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A Closer Look: The Cedar Waxwing,
A Regular at Mother Nature's Fruit Bar

JPG of Cedar Waxwing    

Chris Grondahl
Photos by Darcy Kramlich

Originally published in:
North Dakota Outdoors
(November, 1999)

Official Publication of the
State Game and Fish Department
100 North Bismarck Expressway
Bismarck, North Dakota 58501-5095

This resource is based on the following source:
Grondahl, Chris.  1999.  A Closer Look: The Cedar Waxwing, A Regular 
     at Mother Nature's Fruit Bar. North Dakota Outdoors 62(4):16.
This resource should be cited as:
Grondahl, Chris.  1999.  A Closer Look: The Cedar Waxwing, A Regular 
     at Mother Nature's Fruit Bar. North Dakota Outdoors 62(4):16.  
     Jamestown, ND: Northern Prairie Wildlife Research Center Online.
     (Version 06APR2000).

Return to A Closer Look Series
Look for cedar waxwings in mature trees often associated with water areas or near fruit plantings. Key in on mountain ash and flowering crabs during late fall and early spring, and you can usually find them in flocks busily eating "leftovers. " Don't be surprised if the birds have to "sleep it off" for a while.

The colorful cedar waxwing is certainly in the top ten of North Dakota's most beautiful songbirds. It is easily distinguished from other songbirds by its conspicuous brown crest that forms a point jutting out directly behind the head.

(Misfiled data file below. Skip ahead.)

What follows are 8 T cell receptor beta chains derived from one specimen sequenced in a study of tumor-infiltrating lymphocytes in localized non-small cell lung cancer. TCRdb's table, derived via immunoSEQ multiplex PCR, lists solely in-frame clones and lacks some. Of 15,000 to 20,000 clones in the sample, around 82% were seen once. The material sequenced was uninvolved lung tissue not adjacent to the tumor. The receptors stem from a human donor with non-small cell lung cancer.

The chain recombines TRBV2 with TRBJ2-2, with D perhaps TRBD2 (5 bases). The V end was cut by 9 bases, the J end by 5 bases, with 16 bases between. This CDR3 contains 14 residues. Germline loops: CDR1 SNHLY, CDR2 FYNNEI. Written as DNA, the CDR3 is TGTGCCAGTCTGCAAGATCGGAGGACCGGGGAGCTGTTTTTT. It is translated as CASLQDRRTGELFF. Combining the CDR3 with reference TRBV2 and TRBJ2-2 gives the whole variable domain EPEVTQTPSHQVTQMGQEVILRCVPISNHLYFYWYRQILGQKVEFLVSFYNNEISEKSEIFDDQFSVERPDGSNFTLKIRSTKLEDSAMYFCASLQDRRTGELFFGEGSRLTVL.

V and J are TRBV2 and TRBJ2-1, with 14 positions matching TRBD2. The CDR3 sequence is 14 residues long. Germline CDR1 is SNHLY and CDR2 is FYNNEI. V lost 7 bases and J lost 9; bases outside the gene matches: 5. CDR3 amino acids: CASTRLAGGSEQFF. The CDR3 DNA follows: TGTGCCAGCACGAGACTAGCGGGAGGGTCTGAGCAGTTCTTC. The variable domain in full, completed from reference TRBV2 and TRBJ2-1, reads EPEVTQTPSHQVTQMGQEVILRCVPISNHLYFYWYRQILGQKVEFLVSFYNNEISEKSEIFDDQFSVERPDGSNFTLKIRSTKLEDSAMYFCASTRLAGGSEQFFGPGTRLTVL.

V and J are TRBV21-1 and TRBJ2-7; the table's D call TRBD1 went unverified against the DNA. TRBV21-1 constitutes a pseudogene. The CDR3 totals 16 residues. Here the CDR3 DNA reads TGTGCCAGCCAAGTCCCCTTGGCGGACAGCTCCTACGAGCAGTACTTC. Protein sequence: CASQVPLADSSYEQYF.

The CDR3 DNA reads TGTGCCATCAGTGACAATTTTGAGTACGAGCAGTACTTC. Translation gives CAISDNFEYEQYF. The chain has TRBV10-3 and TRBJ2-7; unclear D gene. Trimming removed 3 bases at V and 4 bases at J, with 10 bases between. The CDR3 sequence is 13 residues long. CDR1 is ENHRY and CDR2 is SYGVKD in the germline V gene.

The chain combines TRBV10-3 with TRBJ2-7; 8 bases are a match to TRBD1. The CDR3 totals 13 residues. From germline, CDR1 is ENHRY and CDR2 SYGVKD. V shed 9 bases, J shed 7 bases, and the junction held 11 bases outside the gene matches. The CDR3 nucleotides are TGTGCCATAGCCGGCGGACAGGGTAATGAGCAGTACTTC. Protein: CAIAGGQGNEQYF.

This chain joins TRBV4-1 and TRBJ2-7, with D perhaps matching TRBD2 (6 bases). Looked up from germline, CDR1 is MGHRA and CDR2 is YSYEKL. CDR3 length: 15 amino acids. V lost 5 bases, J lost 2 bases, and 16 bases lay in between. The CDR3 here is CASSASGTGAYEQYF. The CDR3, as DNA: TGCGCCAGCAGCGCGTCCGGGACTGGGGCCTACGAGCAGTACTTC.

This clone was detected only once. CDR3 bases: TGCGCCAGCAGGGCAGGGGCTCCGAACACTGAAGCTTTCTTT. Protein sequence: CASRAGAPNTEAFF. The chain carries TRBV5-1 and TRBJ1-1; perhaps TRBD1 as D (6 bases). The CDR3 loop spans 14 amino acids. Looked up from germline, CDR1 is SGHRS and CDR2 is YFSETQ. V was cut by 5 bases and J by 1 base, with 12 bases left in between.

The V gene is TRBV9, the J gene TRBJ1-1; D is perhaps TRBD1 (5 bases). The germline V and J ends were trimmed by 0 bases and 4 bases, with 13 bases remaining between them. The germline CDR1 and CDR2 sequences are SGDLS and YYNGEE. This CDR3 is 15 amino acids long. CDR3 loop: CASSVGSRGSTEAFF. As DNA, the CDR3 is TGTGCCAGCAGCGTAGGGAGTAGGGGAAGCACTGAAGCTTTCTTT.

Other noticeable characteristics include a black facial mask, yellow band across the end of the tail feathers, and red ends on the secondary feathers of the wing. Like other common songbirds such as black-capped chickadee, nuthatch and pine siskin, both male and female waxwings are similarly colored. Adults grow to just over seven inches in length, with a wing span of 11-12 inches.

Cedar waxwings breed throughout North Dakota, but are most often noticed during winter and spring when migrating flocks methodically search for various persistent fruits that still cling to branches in back yards, gardens, parks and hedgerows. The birds' favorite fruits include mountain ash, flowering crab, high bush cranberry and Russian olive. Waxwings often gorge them- selves on these fermented fruits, sometimes causing a peculiar "drunken" behavior many times reported by concerned citizens. They also eat beetles, caterpillars, cankerworms, weevils, ants and other insects associated with trees.

Waxwings are found in North Dakota year-round and may only move into South Dakota to escape a severe winter. When birds that migrate return in spring they again eat berries left on bushes and trees.

Nesting begins in June. Nests are cup-shaped and formed with dry grass, twigs and weed stems, and lined with softer plant materials such as fine grass. Nests are often well out on horizontal limbs of both coniferous and deciduous trees, up to 50 feet above the ground, and usually near other nesting pairs.

The female incubates 3-5 pale blue eggs marked with black dots. Young are born 12-16 days after incubation begins.

A Close Relative
Another member of the bird family Bombycillidae, the Bohemian waxwing, is often confused with the cedar waxwing. The Bohemian is slightly larger and does not breed in North Dakota, but migrates here during winter if food availability and weather conditions in northern Canada, Alaska, and the Northwest Territories are not fit for its survival.

This Bohemian waxwing has a grayish belly rather than the brownish-yellow of the cedar waxwing. It also has white and yellow markings on the outer primaries which are absent on the cedar waxwing.

Chris Grondahl coordinates the Nongame and Watchable Wildlife Program for the Game and Fish Department.

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